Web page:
Spousal Support is when a couple legally separates or divorces and the court orders a spouse or domestic partner to pay the other partner a certain amount of monetary support each month. Spousal support is often ordered during the divorce proceeding or legal separation and is also referred to as alimony. The goal of spousal or partner support is that the spouse or partner that receives the support can support themselves within a reasonable period of time. Support is typically mirrored into the length of the marriage or domestic partnership.
When a Judge makes an order for spousal support he or she takes into consideration what each spouse or partner can earn to keep a standard of living close to what they each had during the marriage or partnership.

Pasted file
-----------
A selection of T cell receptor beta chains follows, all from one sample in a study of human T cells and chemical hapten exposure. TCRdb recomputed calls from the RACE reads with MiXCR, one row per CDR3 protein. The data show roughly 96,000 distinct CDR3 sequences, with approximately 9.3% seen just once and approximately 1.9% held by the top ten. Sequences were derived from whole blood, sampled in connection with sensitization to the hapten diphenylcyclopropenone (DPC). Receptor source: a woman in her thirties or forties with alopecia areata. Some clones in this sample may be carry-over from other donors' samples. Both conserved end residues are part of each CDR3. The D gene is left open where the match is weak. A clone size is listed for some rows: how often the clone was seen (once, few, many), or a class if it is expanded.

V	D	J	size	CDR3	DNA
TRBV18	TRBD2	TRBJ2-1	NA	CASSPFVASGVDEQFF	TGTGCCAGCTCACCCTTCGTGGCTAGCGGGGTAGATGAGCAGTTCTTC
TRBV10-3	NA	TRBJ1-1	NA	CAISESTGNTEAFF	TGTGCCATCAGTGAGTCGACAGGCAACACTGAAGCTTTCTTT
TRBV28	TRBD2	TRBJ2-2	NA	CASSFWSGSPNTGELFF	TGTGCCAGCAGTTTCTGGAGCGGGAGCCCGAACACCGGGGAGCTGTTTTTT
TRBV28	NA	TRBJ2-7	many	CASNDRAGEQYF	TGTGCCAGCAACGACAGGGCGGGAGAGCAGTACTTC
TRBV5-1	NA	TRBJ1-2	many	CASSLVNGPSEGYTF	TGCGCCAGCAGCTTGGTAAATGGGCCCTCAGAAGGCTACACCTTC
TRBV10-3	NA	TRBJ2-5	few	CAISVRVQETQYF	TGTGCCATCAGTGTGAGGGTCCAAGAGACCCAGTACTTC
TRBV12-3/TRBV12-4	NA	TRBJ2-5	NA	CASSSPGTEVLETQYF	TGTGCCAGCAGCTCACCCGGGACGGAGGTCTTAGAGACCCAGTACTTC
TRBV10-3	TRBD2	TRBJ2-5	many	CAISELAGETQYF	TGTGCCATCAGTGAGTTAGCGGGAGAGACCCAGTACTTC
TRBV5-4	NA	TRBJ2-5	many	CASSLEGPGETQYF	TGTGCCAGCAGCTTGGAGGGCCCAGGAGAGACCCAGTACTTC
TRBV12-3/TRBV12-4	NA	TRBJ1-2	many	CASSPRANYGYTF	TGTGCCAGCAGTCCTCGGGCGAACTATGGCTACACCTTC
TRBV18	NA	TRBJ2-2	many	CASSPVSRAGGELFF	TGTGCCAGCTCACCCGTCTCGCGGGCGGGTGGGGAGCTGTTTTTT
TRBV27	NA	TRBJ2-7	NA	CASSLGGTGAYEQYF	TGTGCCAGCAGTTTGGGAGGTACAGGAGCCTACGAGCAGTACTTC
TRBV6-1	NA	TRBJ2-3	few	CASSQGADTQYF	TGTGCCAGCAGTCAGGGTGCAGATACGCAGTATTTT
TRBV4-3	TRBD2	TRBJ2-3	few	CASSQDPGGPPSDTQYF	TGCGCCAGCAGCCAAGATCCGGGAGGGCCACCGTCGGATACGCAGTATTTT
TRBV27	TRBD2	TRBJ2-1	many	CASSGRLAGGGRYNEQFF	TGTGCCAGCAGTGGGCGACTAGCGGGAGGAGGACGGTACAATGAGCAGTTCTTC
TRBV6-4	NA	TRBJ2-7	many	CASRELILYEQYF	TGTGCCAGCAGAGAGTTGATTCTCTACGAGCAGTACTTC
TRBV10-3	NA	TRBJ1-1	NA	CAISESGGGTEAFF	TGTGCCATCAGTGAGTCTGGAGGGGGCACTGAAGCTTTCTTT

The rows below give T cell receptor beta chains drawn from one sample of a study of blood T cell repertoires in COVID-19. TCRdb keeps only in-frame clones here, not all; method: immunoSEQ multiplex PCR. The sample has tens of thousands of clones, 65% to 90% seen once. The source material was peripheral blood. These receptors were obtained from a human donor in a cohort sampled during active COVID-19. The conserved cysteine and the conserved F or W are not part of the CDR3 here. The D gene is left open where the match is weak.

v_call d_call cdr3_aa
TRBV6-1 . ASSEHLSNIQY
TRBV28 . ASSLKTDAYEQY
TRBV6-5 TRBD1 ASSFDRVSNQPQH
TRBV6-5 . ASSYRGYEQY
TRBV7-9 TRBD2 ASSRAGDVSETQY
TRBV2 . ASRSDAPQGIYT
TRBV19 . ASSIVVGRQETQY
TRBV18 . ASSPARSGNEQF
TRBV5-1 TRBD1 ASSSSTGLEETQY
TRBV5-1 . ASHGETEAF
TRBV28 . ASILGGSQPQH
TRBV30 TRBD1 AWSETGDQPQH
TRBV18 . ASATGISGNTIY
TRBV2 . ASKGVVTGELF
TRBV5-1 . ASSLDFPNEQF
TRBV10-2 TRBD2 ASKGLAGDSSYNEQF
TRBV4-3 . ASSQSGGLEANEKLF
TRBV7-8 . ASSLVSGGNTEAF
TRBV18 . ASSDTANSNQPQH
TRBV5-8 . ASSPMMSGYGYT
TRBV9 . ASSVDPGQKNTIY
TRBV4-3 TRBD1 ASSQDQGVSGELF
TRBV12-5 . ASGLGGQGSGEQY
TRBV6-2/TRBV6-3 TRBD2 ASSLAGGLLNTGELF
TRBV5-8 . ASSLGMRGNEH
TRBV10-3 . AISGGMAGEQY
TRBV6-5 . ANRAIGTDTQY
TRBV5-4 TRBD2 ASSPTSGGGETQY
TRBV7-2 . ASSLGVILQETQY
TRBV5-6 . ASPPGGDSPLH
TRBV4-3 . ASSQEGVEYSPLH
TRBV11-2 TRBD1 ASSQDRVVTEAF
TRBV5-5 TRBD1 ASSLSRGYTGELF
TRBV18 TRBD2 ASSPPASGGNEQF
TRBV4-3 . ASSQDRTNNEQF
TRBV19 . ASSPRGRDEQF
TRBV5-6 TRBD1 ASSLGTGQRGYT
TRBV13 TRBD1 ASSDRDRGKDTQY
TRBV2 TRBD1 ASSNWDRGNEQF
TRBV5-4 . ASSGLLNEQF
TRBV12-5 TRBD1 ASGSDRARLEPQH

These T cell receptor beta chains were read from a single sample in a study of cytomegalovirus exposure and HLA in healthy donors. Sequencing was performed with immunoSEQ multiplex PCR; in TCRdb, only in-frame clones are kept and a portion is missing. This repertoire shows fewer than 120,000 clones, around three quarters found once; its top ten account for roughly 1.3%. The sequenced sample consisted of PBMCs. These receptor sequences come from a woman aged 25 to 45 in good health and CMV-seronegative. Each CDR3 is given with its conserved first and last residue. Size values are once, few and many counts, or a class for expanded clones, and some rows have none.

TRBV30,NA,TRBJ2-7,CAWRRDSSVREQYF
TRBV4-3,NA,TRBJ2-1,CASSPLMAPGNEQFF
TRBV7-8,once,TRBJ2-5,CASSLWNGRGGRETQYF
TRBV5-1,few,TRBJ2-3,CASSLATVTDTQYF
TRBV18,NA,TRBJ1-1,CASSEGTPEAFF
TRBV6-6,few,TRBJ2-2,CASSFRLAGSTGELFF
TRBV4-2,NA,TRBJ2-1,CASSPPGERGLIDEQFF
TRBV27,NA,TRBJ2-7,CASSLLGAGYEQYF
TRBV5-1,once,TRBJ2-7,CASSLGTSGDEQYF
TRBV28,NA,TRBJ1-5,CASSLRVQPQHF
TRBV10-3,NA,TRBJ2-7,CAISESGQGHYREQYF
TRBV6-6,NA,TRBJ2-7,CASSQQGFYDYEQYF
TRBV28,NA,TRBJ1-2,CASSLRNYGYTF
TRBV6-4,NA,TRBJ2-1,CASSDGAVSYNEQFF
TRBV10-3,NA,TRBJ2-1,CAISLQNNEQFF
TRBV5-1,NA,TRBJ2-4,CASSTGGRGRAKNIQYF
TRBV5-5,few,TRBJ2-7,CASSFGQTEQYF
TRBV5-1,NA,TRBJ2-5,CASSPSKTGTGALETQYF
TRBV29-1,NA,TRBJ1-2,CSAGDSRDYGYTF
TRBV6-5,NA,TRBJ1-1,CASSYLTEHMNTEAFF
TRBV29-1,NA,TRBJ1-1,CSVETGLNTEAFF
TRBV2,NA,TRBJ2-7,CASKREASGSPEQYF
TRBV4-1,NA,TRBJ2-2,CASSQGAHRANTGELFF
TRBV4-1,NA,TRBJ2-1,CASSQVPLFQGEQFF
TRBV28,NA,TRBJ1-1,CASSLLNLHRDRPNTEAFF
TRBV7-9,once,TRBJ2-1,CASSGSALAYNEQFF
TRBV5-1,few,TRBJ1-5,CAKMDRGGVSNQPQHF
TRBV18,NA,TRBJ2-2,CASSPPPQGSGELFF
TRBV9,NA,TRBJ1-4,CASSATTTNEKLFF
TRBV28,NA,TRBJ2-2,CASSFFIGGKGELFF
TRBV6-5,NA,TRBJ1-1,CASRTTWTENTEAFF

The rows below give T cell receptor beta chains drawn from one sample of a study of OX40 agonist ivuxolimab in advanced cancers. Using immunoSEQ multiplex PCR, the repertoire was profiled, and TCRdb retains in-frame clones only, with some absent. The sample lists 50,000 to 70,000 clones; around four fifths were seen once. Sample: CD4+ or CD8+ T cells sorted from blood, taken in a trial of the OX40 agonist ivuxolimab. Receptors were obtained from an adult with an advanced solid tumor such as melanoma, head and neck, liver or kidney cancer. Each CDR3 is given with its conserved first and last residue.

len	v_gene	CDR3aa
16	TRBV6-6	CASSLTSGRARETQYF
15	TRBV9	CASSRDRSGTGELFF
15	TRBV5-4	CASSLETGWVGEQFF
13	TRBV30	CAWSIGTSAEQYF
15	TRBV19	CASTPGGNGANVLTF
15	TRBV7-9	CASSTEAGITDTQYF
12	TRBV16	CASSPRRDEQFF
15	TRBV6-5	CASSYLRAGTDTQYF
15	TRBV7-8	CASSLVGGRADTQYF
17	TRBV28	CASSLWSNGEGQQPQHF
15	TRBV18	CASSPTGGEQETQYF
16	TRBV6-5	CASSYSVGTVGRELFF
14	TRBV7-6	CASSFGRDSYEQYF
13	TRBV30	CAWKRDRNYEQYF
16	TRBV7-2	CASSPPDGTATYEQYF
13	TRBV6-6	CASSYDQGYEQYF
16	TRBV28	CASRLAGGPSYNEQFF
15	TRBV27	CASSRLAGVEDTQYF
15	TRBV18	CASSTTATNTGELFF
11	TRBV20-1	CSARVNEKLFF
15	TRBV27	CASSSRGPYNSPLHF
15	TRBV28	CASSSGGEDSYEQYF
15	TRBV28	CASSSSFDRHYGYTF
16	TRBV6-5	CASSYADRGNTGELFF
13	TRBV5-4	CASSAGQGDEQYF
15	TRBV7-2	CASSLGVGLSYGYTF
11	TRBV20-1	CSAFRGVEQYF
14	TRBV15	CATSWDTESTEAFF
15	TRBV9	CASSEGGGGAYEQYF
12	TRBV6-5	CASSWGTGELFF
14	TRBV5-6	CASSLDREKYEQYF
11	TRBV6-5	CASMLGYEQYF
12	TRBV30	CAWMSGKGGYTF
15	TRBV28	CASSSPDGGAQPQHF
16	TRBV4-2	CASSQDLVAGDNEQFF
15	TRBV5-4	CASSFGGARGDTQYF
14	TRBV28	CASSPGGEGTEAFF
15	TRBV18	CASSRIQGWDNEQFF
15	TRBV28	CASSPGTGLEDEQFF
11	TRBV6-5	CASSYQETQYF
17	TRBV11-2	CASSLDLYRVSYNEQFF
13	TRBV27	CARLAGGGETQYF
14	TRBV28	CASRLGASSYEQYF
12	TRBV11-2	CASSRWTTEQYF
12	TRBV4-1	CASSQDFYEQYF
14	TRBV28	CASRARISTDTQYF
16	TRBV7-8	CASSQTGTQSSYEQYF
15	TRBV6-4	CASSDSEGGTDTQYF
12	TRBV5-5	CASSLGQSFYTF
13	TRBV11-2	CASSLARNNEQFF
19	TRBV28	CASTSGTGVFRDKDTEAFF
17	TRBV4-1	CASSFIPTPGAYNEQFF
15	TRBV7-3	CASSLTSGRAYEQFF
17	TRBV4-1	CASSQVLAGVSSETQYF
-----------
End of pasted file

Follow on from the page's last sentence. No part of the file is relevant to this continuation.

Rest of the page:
There are two different kinds of support:
- Temporary Spousal Support or Temporary Partners Support – A Spouse or Partner can ask for support to be paid while the divorce or legal separation is happening.
- Permanent Spousal or Partner Support – The judge orders support as part of the final divorce or separation judgment.
To obtain Spousal Support the judge considers:
- Marketable skills of the spouse or partner getting support;
- Job market for those skills;
- Time and expense the spouse or partner who gets support will need to get the education or training to develop more marketable skills or to get a job;
- Extent that the earning capacity (the ability to earn income) of the spouse or partner who gets support was impaired by periods of unemployment during the marriage/partnership when he or she was devoted to domestic duties.